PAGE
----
Stand or Deliver: Citizen Suits, Standing, and Environmental Protection
Adler, Jonathan H., Duke Environmental Law & Policy Forum
Give me where to stand, and I will move the earth.
Stand in the place where you live.
Until Friends of the Earth, Inc. v. Laidlaw Environmental Services, Inc.,(1) it appeared that a majority of the Supreme Court would keep many environmental citizen-suit plaintiffs out of court. In Lujan v. Defenders of Wildlife,(2) and other cases,(3) the Court's majority placed Constitutional and prudential limits on standing for environmental citizen suits. The New York Times reported that this trend was one of the "most profound setbacks for the environmental movement in decades."(4) Justice Harry Blackmun accused the Court's Lujan majority of taking a "slash and burn expedition through the law of environmental standing."(5) The losing counsel in Lujan accused the Supreme Court of putting environmental attorneys "out of business."(6) In 1999, John Echeverria and Jon Zeidler warned that the very "ability of American citizens to vindicate their legal rights to a clean and healthy environment is rapidly eroding."(7) With Laidlaw, the Supreme Court reversed course, lowering the standing barriers faced by environmental citizen-suit plaintiffs. From this standpoint, the Supreme Court's Laidlaw decision was "a win for the environment."(8)
This perspective on standing assumes that citizen suits play an important role in safeguarding environmental values.(9) By implication, any legal doctrine, such as that embodied in Lujan, which curtails citizen suits is "anti-environmental." Citizen suits, insofar as they enhance governmental enforcement of environmental laws and prompt cleanup, should be environmentally beneficial. Yet this "conventional view," which equates more liberal citizen-suit standing rules with greater environmental protection, is in the words of one commentator, "too facile."(10) More environmental citizen suits do not necessarily yield better environmental protection.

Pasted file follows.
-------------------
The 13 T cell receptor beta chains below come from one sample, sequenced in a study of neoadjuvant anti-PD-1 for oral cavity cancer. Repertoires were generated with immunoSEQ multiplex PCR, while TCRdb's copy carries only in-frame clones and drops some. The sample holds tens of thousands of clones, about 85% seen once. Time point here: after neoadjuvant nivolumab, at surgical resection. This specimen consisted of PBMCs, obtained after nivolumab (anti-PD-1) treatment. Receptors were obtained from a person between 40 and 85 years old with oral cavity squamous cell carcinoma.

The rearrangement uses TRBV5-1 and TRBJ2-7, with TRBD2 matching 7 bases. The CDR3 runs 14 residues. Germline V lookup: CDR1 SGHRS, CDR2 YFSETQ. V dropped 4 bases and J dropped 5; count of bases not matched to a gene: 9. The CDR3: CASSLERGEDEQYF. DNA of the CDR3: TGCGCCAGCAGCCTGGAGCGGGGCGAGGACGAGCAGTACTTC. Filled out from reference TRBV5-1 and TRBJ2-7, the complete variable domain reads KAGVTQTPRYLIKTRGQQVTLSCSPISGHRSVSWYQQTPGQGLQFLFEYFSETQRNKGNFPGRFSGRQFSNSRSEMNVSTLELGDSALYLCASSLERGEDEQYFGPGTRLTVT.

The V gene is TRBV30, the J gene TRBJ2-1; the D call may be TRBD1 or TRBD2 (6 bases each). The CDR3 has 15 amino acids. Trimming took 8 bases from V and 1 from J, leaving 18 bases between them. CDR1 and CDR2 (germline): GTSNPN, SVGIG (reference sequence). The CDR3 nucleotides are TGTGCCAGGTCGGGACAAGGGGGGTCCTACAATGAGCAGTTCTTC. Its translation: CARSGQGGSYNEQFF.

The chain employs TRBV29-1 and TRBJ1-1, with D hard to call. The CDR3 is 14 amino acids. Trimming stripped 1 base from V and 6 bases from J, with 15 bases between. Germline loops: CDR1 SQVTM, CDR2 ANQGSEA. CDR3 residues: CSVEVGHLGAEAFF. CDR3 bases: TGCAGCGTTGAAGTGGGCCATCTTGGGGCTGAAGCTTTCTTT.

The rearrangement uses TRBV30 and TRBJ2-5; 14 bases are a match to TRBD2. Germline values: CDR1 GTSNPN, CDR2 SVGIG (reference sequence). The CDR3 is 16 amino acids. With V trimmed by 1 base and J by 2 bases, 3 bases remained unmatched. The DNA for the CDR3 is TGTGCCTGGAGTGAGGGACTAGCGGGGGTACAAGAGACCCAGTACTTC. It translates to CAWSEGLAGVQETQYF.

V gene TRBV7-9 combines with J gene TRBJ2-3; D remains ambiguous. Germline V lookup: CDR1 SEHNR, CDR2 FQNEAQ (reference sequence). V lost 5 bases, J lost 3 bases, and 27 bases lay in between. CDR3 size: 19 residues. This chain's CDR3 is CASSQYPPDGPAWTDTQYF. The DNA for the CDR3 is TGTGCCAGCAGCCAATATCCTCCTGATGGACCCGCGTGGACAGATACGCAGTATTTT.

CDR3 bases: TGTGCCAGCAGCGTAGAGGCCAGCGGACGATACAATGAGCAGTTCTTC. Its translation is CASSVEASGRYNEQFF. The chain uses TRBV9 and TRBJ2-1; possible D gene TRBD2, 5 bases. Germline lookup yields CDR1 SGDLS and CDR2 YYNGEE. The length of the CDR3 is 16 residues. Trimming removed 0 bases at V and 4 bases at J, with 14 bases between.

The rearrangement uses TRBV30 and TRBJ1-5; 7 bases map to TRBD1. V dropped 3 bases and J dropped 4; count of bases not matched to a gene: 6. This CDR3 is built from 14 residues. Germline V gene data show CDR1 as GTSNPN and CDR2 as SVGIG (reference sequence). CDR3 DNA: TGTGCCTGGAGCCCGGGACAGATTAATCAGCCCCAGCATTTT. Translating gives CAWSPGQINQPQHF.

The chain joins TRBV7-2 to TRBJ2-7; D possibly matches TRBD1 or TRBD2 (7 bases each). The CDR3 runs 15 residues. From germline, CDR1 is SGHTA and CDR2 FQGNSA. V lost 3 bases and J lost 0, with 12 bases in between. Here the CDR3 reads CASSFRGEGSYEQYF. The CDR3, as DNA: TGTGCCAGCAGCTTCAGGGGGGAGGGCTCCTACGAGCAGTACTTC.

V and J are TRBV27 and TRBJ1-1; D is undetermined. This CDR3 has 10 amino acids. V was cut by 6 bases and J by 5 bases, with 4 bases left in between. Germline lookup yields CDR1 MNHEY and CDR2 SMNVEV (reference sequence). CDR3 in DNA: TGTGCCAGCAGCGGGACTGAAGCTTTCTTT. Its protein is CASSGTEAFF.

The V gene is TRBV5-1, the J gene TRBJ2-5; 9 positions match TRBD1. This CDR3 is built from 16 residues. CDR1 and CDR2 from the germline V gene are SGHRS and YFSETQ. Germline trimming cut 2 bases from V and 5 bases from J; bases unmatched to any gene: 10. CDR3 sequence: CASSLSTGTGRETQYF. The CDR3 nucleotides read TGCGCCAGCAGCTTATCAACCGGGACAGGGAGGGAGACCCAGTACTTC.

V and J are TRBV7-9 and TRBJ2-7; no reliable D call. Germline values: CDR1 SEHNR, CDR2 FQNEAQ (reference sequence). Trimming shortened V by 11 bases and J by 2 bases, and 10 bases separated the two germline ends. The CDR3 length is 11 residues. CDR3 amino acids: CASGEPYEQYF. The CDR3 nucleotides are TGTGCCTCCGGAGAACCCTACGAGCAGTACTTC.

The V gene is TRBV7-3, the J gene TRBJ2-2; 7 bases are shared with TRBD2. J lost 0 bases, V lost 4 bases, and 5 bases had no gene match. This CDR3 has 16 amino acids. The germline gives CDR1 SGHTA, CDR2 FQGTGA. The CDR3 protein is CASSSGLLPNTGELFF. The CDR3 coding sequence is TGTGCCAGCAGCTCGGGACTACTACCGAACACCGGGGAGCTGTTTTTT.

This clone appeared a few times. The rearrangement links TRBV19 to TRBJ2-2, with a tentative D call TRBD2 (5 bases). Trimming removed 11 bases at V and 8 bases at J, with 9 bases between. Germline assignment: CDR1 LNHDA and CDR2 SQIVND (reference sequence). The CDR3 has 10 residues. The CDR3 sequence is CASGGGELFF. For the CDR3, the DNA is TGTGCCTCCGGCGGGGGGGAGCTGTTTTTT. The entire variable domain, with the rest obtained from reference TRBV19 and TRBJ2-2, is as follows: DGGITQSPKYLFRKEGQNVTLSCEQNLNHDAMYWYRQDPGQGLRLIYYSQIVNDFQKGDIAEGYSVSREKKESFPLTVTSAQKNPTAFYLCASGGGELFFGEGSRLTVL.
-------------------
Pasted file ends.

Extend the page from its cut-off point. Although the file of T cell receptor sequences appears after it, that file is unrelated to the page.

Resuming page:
The Laidlaw decision certainly will benefit citizen-suit plaintiffs. This does not mean, however, that Laidlaw will advance environmental protection. Ecological values may well be better protected under a set of standing rules, such as those embodied in Justice Scalia's Lujan opinion, which require a demonstration of environmental harm. This article argues that liberalized standing rules that disconnect standing from a concrete and particularized injury in fact cannot be assumed to enhance environmental quality. Nor will increasing the volume of citizen suits inexorably increase the effectiveness of environmental regulation. This article further presents evidence suggesting that expansive citizen-suit litigation may even exacerbate the environmental failings of the current regulatory regime. Whether a liberalized standing regime enhances or undermines environmental protection is an open question.(11) In the meantime, there are many reasons to believe that an alternative framework for environmental citizen-suit standing would do more to advance the protection of environmental resources.
Part I of this article provides an overview of environmental citizen suits in theory and practice, with a particular focus on the use of citizen suits to enforce environmental regulations against emitters. While environmental citizen suits are designed to improve regulatory enforcement, and thereby reduce pollution, the pattern of litigation suggests that citizen suits do not consistently serve this purpose. Part II provides a brief overview of the role of standing in citizen-suit litigation. It examines the Court's competing approaches to standing, as typified by Lujan and Laidlaw and the latter decision's likely effect on citizen suits. As already intimated, Laidlaw will make it much easier for prospective plaintiffs to file citizen suits under existing environmental laws. Part III outlines the theoretical and empirical basis for questioning the importance of liberal standing rules for environmental protection. …